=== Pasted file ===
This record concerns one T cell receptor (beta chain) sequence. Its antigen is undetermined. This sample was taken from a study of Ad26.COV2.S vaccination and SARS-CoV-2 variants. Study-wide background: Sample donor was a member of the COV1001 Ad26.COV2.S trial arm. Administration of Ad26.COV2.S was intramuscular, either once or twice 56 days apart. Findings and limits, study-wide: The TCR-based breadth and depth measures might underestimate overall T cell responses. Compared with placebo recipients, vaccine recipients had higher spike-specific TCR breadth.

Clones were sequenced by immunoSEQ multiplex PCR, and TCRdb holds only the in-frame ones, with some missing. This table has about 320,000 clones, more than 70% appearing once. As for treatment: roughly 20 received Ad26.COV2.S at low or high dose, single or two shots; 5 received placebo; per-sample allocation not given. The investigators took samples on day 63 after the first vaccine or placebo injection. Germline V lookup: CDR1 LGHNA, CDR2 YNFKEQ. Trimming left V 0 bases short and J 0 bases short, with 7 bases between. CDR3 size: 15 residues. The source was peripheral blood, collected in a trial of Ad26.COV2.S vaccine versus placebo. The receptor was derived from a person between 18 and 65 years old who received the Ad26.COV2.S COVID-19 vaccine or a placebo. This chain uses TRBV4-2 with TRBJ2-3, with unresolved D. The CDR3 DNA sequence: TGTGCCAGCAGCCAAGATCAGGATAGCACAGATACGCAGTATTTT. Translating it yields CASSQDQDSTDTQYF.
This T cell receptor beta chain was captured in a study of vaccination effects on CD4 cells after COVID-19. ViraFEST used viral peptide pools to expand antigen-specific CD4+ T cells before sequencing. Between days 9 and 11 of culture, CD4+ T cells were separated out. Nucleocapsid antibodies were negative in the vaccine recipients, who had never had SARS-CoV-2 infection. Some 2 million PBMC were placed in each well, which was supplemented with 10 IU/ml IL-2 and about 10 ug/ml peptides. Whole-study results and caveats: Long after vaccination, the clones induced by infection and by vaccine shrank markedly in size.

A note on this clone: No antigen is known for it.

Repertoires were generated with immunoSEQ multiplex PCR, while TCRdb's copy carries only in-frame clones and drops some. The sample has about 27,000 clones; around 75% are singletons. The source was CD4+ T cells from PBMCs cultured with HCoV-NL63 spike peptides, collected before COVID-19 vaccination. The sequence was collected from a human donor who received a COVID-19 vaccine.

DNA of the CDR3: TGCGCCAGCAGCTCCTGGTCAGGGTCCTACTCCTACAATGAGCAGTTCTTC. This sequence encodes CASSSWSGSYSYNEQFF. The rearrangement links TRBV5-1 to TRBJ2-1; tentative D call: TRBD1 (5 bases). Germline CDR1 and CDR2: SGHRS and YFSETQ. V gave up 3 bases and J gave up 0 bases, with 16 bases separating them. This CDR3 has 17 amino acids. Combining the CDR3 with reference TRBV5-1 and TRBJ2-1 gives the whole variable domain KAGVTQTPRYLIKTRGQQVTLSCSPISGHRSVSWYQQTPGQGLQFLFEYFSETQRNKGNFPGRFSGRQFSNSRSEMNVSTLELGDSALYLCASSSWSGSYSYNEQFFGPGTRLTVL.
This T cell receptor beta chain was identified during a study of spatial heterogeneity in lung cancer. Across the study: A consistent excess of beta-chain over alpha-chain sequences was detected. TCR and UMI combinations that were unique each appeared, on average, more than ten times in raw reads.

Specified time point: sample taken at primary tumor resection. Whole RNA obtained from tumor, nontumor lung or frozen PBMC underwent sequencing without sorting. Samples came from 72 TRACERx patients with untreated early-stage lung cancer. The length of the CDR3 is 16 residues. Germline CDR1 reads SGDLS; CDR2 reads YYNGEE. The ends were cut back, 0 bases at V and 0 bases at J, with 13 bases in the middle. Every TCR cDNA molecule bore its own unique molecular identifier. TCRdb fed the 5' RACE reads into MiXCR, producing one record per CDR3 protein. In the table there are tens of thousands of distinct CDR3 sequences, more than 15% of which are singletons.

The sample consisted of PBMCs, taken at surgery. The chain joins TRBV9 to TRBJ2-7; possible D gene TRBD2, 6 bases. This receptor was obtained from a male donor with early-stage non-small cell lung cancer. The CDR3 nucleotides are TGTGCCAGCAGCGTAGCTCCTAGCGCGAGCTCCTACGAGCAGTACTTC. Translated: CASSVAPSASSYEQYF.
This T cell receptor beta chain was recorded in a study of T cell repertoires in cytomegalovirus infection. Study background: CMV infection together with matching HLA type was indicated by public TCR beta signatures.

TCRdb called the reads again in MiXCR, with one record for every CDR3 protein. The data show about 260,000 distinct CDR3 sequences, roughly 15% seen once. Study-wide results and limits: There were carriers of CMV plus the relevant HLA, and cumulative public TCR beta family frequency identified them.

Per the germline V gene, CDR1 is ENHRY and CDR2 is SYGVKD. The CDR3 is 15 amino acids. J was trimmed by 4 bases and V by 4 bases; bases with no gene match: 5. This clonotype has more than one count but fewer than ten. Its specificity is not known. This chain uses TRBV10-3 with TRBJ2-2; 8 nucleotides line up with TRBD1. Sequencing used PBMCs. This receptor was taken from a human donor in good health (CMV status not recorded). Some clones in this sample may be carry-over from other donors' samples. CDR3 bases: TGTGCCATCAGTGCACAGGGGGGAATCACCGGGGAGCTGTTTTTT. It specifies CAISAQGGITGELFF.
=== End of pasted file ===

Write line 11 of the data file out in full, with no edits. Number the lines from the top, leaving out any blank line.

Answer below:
TCRdb called the reads again in MiXCR, with one record for every CDR3 protein. The data show about 260,000 distinct CDR3 sequences, roughly 15% seen once. Study-wide results and limits: There were carriers of CMV plus the relevant HLA, and cumulative public TCR beta family frequency identified them.